Archive | November, 2009

Don’t expect 2010 to be 1994. Part 2: Healthcare

23 Nov

“I’m not going to get into the numbers today, but it’ll — I think if you’re not impressed, you should be.”

Harry Reid is pretty proud of his healthcare bill.  The next few weeks will be intense and immensely important to him and his party. The ramifications of this bill will be seen and discussed for generations, similar to other fundamental legislative changes in the relationship between American government and its people, like the GI Bill and Medicare. They can’t afford to pull a 1994 again.

After the House passed their version of the momentous reform Obama promised during his campaign, Reid and his Senate Democrats are about to make the hardest push yet. Republicans hold considerable power in the Senate–mainly by just lying dead in the hallways–and the Democrats have an ideologically diverse party to wrangle. Reid will lose the sleep Pelosi is now making up.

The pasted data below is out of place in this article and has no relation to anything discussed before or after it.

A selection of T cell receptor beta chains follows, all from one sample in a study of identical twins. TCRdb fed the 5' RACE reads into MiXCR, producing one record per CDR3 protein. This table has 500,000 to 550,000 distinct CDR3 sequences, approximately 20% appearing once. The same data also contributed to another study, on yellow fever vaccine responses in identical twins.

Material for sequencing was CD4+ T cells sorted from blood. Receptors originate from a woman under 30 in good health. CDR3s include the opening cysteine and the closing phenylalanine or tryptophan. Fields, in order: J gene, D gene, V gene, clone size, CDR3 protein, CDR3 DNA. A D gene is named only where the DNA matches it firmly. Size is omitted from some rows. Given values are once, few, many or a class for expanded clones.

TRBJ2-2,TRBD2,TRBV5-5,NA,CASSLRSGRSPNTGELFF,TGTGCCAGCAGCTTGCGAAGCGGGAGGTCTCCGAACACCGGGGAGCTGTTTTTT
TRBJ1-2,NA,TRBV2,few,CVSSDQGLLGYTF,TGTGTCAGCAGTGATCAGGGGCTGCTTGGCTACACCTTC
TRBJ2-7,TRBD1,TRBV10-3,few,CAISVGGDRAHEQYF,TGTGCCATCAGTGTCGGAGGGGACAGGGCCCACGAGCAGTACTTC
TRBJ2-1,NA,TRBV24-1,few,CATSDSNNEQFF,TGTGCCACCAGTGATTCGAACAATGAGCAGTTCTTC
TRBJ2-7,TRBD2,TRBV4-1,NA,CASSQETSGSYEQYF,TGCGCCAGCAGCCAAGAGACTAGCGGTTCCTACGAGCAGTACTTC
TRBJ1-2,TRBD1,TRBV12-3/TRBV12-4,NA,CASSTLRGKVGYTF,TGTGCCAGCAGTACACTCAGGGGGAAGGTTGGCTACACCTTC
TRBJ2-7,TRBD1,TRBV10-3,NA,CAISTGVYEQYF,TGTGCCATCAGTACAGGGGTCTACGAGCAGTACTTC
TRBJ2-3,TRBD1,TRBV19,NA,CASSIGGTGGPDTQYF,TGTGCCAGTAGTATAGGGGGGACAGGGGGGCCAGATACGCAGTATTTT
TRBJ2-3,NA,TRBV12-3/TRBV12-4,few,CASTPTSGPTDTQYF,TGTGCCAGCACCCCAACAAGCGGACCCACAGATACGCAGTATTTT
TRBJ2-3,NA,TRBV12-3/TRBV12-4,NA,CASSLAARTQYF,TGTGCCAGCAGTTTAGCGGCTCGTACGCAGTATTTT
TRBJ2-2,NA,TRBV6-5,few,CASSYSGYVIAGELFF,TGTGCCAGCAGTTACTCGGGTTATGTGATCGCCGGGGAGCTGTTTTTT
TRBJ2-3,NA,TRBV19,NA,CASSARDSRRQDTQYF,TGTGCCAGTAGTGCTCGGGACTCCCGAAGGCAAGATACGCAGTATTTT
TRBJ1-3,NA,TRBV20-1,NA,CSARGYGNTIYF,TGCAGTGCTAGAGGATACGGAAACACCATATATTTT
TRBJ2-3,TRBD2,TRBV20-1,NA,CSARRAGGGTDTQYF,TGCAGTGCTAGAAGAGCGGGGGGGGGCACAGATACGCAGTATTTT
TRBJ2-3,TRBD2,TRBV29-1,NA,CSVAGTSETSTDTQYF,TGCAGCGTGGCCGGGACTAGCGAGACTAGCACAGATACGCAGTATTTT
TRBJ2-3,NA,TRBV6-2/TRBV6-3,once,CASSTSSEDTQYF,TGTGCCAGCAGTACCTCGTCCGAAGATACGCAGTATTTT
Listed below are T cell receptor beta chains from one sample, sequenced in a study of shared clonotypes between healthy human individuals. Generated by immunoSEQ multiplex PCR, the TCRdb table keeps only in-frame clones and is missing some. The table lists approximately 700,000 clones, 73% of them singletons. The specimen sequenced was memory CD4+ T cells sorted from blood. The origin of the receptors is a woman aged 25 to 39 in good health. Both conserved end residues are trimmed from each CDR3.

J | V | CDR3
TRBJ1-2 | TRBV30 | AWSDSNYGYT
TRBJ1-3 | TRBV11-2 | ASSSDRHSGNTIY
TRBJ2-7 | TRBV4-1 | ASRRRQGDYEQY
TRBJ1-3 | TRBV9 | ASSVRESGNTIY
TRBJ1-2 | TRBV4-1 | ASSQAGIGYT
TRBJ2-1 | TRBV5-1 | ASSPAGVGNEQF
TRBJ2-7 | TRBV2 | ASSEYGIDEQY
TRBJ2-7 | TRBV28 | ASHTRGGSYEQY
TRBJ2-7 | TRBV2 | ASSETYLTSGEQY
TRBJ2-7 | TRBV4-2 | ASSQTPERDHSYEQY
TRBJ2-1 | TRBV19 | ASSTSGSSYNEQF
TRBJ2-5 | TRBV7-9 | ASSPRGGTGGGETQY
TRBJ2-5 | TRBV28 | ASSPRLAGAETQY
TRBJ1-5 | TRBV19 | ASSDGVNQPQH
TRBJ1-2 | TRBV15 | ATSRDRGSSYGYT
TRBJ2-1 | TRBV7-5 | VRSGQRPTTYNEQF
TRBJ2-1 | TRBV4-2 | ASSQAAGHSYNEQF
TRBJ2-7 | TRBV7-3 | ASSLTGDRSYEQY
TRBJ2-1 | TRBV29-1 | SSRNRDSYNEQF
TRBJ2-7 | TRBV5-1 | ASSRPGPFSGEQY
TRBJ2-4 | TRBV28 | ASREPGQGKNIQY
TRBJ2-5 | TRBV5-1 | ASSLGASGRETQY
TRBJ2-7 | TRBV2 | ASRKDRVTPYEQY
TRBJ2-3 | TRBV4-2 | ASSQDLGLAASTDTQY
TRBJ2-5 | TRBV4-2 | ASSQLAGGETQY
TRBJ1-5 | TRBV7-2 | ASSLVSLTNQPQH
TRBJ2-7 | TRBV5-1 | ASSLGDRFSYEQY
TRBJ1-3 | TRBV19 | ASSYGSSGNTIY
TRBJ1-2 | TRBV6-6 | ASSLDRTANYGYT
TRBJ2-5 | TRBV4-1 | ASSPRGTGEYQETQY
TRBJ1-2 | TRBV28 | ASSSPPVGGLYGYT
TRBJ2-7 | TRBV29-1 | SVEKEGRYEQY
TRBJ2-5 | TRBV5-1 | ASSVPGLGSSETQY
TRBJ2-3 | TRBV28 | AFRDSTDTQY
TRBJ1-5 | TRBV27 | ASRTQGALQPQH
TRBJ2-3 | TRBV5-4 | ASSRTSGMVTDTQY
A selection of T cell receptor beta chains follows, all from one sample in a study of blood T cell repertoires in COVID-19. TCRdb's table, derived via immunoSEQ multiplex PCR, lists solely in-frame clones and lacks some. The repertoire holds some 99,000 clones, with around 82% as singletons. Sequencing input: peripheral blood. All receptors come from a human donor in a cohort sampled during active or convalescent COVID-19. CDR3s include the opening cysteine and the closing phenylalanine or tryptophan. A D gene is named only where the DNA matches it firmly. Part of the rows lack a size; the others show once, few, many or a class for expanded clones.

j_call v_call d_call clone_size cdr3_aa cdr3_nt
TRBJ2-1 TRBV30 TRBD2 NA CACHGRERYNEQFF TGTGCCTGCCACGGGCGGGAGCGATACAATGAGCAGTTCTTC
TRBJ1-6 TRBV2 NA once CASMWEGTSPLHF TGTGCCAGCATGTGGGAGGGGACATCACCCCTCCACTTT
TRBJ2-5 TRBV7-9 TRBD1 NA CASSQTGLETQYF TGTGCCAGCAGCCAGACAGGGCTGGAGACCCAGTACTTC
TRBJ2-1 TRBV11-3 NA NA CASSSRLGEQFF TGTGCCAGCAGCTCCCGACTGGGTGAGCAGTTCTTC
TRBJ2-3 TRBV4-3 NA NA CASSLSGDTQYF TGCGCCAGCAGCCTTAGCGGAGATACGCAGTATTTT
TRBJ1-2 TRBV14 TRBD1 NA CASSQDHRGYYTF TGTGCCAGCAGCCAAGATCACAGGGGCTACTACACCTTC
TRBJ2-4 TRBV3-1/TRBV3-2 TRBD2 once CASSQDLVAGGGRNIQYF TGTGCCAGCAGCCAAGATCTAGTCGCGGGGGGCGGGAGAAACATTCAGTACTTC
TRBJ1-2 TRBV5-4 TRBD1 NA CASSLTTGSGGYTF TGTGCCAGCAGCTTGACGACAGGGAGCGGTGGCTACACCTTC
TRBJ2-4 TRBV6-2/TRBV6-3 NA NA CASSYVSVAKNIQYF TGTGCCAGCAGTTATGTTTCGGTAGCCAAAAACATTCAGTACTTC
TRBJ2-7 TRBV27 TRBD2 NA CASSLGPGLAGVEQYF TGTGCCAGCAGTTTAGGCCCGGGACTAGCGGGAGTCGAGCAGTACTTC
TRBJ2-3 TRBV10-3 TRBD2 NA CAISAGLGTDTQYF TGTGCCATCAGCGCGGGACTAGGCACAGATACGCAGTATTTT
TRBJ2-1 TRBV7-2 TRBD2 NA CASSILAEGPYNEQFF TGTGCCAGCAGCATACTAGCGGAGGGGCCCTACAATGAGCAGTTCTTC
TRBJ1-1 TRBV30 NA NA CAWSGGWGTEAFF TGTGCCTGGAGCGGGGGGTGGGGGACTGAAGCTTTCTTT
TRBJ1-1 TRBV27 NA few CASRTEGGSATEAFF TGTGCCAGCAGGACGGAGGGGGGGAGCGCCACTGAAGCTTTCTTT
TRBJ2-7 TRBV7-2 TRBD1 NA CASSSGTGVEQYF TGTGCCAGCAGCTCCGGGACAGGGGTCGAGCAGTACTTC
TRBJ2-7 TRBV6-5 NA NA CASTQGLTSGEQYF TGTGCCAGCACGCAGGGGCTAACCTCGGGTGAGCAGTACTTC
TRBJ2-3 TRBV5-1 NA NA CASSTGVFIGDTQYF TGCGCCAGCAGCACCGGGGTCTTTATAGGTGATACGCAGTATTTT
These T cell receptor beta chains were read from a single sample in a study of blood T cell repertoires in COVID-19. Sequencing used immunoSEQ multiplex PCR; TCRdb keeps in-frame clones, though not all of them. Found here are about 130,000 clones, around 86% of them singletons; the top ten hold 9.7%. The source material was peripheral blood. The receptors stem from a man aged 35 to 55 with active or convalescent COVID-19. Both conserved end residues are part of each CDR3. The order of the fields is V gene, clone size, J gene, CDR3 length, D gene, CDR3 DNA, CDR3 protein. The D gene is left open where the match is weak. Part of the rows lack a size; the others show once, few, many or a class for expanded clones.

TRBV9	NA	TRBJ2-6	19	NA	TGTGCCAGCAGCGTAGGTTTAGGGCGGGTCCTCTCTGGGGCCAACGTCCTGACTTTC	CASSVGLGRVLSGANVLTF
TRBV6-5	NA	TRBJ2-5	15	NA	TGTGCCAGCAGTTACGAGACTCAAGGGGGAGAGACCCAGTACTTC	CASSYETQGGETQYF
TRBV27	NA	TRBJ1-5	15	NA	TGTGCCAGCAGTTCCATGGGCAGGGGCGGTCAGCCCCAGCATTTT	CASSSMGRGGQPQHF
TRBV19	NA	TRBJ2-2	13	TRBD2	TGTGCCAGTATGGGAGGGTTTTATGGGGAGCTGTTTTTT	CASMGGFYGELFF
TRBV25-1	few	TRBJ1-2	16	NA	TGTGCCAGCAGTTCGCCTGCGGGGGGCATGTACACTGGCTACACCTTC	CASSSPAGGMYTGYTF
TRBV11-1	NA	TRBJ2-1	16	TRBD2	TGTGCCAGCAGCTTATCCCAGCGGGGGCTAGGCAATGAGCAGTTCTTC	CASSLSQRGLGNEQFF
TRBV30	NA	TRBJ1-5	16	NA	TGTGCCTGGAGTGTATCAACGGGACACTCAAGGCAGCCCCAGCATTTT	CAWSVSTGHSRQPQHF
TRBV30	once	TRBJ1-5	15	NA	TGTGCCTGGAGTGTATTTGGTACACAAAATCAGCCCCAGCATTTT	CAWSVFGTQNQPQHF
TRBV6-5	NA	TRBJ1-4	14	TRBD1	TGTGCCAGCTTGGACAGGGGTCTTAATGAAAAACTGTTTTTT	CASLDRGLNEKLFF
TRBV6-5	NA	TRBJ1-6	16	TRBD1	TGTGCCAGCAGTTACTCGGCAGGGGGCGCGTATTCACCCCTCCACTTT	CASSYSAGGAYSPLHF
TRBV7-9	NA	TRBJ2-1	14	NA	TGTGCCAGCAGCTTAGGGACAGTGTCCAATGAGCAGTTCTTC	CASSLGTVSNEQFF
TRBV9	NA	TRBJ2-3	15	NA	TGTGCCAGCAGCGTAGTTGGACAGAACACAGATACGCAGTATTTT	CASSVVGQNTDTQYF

Healthcare reform is not just economically important and a revision of 1/6 of our economy. It also is vital for Democrats seeking re-election. If healthcare reform fails, it would not be 1994 all over again–it would be worse. The GOP would make a comeback after years of mismanagement, corruption, and ineptitude, and after having done close to nothing of substance in their role as a minority party. .

When healthcare reform does pass (Democrats cannot fathom a plan B), it will pay handsome dividends. As mentioned in the last post of this series, it will give them enough of a nudge to help them avoid the GOP takeover many pundits predict. Democrats need accomplishments to regain the footing they didn’t have most of this decade, and right the wrongs of administrations passed.